Google says start-ups in its London incubator have collectively raised over £30 million over the last 12 months. 

The figure, revealed yesterday in the East London start-up hub's second member’s survey, highlights the growth and progress of the UK tech community and suggests that Google's Campus idea is paying dividend.

Google said that 274 of the 598 start-ups at Campus raised funding of around £34 million over the course of the last year, with £27 million coming from formal start-up funding sources, such as venture capitalists, angel investors or government grants. 

Eze Vidra, head of Google Campus, said: “Through building a vibrant community, offering mentoring, educational programming, and, crucially, a place for serendipity, we’re already seeing rapid growth, job-creation and significant investment. We’re proud of the role Campus is playing in building this ecosystem, and eager to continue to grow London as one of the worlds most exciting technology centres."

Campus, launched in April 2012, now has more than 22,500 members from more than 60 countries - up nearly 300 percent on the 8,000 members it had at the start of the year. 

The survey suggests that the average start-up raised £75,000 but this number could be skewed slightly because Google Campus is home to a number of exclusive accelerators that are typically only open to the best start-ups. The accelerators include TechHub, Central Working, Seedcamp, and most recently, Tech Stars London.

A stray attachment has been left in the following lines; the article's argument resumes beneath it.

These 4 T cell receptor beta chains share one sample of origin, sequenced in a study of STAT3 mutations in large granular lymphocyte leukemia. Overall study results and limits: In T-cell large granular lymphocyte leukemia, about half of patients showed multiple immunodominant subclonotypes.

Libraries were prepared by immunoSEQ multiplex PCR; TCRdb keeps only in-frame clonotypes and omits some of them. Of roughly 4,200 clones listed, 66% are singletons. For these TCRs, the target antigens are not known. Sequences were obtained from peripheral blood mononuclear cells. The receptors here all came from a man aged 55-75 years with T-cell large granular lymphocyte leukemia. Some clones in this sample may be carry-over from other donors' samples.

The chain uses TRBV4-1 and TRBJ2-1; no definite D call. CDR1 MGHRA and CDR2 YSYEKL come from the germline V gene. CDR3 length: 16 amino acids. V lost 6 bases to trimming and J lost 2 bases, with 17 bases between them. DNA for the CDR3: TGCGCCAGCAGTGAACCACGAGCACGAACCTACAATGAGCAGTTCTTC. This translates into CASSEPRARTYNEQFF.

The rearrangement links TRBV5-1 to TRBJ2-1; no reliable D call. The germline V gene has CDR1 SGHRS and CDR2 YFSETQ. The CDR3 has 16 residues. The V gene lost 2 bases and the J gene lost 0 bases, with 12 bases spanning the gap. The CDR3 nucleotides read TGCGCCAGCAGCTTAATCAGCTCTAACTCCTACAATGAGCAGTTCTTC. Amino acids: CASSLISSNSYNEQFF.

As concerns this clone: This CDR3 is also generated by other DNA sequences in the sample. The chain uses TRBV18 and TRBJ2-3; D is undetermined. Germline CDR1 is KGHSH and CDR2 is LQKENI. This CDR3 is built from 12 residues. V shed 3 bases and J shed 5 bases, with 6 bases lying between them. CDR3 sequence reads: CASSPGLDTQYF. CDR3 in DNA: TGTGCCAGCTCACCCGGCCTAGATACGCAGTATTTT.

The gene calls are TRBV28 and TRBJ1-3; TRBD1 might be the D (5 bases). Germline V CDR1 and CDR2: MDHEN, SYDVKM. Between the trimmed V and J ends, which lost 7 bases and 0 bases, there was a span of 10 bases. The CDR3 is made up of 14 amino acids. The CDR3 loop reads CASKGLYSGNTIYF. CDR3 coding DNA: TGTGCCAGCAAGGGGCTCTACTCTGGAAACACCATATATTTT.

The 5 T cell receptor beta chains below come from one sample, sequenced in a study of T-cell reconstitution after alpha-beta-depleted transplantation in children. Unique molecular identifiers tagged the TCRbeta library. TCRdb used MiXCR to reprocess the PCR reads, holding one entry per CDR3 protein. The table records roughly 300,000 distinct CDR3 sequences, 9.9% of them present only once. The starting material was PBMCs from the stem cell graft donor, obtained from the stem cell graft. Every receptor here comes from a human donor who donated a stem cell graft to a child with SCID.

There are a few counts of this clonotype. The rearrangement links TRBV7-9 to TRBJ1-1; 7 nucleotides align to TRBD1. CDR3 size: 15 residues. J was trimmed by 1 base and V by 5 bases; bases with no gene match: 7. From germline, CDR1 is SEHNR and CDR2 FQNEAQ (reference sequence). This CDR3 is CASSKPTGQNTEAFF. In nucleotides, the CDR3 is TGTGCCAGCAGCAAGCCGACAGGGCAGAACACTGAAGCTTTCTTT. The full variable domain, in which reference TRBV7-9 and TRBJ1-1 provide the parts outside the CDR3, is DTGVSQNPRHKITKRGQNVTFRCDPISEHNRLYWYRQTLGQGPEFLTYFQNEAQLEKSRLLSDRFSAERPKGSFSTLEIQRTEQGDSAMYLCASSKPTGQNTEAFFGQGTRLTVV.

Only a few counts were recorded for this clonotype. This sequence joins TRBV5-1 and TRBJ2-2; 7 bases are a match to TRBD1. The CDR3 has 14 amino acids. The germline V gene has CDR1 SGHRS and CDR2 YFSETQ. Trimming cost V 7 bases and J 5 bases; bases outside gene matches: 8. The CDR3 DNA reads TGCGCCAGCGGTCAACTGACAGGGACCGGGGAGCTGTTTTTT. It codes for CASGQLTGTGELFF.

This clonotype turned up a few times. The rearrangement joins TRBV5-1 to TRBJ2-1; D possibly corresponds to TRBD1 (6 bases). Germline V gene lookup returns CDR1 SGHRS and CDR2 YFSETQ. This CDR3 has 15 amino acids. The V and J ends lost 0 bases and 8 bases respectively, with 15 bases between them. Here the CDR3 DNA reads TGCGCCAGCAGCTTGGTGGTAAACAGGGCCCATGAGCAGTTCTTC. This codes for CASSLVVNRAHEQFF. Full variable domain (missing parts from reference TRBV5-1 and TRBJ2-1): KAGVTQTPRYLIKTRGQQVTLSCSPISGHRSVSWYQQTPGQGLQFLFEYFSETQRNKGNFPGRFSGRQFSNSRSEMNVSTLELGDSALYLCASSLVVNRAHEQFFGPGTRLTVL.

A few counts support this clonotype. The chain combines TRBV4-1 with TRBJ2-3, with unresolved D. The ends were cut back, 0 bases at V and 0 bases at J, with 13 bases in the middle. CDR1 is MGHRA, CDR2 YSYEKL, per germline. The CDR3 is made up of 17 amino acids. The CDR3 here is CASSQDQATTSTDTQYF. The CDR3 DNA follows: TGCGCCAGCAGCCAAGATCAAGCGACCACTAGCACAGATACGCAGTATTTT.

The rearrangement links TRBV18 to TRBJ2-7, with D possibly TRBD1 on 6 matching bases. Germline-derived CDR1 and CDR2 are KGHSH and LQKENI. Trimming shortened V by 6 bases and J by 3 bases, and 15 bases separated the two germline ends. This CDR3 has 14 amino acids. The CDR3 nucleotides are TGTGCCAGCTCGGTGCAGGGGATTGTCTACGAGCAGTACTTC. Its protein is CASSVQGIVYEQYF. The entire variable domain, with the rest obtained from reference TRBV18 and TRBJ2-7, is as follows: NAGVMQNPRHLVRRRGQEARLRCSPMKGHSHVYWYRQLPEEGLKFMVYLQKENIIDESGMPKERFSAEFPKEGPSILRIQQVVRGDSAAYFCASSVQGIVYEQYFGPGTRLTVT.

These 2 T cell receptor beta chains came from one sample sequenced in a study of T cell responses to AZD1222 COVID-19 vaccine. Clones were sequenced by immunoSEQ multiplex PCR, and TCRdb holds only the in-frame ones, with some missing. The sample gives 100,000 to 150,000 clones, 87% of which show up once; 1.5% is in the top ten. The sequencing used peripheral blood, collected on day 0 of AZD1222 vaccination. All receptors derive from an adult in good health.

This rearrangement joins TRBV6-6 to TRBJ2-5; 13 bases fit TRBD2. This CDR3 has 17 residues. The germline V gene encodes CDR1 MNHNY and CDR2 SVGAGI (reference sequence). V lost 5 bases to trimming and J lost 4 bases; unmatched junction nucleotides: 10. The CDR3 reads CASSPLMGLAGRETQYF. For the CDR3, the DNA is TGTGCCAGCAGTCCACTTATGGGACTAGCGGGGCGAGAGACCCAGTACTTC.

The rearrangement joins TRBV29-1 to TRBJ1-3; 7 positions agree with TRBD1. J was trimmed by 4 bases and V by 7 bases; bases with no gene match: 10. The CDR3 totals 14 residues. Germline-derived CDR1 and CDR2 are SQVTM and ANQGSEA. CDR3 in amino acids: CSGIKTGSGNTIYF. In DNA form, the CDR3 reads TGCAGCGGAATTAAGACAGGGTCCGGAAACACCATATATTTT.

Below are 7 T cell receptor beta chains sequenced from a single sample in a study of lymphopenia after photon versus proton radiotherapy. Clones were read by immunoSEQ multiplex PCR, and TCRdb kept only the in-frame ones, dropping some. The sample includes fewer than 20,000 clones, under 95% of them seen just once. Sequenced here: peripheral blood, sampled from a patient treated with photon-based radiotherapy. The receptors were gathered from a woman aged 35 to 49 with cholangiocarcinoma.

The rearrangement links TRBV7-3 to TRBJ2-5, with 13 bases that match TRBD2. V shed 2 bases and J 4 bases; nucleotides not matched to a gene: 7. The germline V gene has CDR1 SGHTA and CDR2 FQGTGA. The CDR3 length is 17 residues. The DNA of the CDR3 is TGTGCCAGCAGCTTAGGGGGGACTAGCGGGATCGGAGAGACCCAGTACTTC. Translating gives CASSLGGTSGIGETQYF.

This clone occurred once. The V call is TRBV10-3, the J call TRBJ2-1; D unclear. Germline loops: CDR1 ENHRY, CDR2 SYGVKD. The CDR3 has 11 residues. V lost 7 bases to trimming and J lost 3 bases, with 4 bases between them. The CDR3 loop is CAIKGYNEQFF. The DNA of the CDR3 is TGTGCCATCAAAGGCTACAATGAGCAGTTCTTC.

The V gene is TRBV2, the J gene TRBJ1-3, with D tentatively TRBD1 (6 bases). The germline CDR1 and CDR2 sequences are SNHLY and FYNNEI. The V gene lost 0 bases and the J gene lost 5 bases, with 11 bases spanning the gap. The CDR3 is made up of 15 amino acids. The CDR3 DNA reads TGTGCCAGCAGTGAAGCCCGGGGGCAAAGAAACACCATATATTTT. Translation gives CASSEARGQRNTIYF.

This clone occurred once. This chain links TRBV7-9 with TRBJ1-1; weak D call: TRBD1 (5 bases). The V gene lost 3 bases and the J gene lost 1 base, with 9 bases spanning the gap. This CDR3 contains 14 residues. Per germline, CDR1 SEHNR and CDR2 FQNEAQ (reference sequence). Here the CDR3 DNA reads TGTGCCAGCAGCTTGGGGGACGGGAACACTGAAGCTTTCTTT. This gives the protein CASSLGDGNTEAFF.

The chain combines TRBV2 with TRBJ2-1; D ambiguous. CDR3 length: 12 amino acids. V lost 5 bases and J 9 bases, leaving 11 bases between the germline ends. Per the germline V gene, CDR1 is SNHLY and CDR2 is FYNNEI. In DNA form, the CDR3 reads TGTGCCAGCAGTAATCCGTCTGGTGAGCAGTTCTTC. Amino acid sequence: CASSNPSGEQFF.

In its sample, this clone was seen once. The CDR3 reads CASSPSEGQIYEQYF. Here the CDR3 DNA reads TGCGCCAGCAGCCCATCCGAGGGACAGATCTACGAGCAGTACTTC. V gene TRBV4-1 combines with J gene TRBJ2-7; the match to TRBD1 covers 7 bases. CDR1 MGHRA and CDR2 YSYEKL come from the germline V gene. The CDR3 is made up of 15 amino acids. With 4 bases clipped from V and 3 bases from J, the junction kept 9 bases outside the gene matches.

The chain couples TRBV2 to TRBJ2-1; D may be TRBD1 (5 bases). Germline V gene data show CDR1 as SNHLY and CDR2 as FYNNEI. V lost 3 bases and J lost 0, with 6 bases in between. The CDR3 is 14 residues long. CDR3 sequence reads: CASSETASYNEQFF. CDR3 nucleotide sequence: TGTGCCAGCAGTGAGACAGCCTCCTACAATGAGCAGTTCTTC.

The facility, located just a short walk from Old Street's "Silicon Roundabout", hosted more than 1,100 events and 1,000 mentoring sessions in the past 12 months, for more than 70,000 visitors. However, the large number of members can be partly attributed to the fact that anyone can join, online or at the front door, providing they are 'in tech'. 

Eighty-four percent of survey respondents said they had a "positive outlook" on the future of Google Campus but it's worth noting that 78 percent of them have been operating at Campus for less than six months. 

Google also claimed that Campus is increasing the number of women in the tech start-up industry and helping reduce gender imbalance, through programmes such as; ‘Campus for Mums’ and ‘Women at Campus’. Currently, 20 percent of Campus members are women, 11 percent higher than the industry average. 

Charlie Coombes, founder of SingleParentHouseShare.com, said: “At Campus for Mums I was hoping to get support with insights into starting a company, marketing ideas, helpful information about funding. I received all of this as well as background in website design and coding”.

With additional reporting from Dipti Fantania 

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